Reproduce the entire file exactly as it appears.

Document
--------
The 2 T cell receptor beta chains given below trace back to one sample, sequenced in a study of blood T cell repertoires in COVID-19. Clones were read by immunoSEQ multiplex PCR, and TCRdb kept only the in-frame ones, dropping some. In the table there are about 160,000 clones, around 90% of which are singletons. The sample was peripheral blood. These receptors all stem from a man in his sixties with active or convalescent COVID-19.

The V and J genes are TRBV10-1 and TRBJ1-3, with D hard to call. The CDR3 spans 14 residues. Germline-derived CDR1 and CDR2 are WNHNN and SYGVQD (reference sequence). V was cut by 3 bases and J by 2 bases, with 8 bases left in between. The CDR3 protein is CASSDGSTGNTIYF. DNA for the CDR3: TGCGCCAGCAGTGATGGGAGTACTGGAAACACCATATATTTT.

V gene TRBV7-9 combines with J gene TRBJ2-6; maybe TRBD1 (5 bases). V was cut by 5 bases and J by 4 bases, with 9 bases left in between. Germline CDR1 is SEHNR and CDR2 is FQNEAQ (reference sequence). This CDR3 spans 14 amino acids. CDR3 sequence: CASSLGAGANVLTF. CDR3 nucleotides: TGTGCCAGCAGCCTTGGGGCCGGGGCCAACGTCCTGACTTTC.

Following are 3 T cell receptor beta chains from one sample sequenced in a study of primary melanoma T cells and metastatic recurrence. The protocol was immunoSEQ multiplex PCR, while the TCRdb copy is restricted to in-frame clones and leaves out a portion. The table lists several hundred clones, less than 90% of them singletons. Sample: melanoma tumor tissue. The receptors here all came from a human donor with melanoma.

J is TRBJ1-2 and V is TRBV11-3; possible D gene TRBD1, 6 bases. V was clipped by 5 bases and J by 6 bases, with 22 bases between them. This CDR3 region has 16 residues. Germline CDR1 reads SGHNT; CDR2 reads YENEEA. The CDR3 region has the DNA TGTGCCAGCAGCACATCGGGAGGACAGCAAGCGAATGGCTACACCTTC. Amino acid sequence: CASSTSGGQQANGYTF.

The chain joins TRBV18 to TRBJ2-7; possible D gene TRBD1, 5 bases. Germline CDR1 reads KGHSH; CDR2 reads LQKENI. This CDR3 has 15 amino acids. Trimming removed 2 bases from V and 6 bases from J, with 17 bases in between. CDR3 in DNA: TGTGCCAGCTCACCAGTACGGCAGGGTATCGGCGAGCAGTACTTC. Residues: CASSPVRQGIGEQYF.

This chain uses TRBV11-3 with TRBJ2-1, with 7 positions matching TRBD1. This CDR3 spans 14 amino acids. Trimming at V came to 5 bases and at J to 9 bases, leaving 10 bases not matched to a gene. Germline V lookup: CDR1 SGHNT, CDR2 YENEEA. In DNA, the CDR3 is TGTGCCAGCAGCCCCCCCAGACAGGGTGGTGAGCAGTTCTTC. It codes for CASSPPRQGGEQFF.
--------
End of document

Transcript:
The 2 T cell receptor beta chains given below trace back to one sample, sequenced in a study of blood T cell repertoires in COVID-19. Clones were read by immunoSEQ multiplex PCR, and TCRdb kept only the in-frame ones, dropping some. In the table there are about 160,000 clones, around 90% of which are singletons. The sample was peripheral blood. These receptors all stem from a man in his sixties with active or convalescent COVID-19.

The V and J genes are TRBV10-1 and TRBJ1-3, with D hard to call. The CDR3 spans 14 residues. Germline-derived CDR1 and CDR2 are WNHNN and SYGVQD (reference sequence). V was cut by 3 bases and J by 2 bases, with 8 bases left in between. The CDR3 protein is CASSDGSTGNTIYF. DNA for the CDR3: TGCGCCAGCAGTGATGGGAGTACTGGAAACACCATATATTTT.

V gene TRBV7-9 combines with J gene TRBJ2-6; maybe TRBD1 (5 bases). V was cut by 5 bases and J by 4 bases, with 9 bases left in between. Germline CDR1 is SEHNR and CDR2 is FQNEAQ (reference sequence). This CDR3 spans 14 amino acids. CDR3 sequence: CASSLGAGANVLTF. CDR3 nucleotides: TGTGCCAGCAGCCTTGGGGCCGGGGCCAACGTCCTGACTTTC.

Following are 3 T cell receptor beta chains from one sample sequenced in a study of primary melanoma T cells and metastatic recurrence. The protocol was immunoSEQ multiplex PCR, while the TCRdb copy is restricted to in-frame clones and leaves out a portion. The table lists several hundred clones, less than 90% of them singletons. Sample: melanoma tumor tissue. The receptors here all came from a human donor with melanoma.

J is TRBJ1-2 and V is TRBV11-3; possible D gene TRBD1, 6 bases. V was clipped by 5 bases and J by 6 bases, with 22 bases between them. This CDR3 region has 16 residues. Germline CDR1 reads SGHNT; CDR2 reads YENEEA. The CDR3 region has the DNA TGTGCCAGCAGCACATCGGGAGGACAGCAAGCGAATGGCTACACCTTC. Amino acid sequence: CASSTSGGQQANGYTF.

The chain joins TRBV18 to TRBJ2-7; possible D gene TRBD1, 5 bases. Germline CDR1 reads KGHSH; CDR2 reads LQKENI. This CDR3 has 15 amino acids. Trimming removed 2 bases from V and 6 bases from J, with 17 bases in between. CDR3 in DNA: TGTGCCAGCTCACCAGTACGGCAGGGTATCGGCGAGCAGTACTTC. Residues: CASSPVRQGIGEQYF.

This chain uses TRBV11-3 with TRBJ2-1, with 7 positions matching TRBD1. This CDR3 spans 14 amino acids. Trimming at V came to 5 bases and at J to 9 bases, leaving 10 bases not matched to a gene. Germline V lookup: CDR1 SGHNT, CDR2 YENEEA. In DNA, the CDR3 is TGTGCCAGCAGCCCCCCCAGACAGGGTGGTGAGCAGTTCTTC. It codes for CASSPPRQGGEQFF.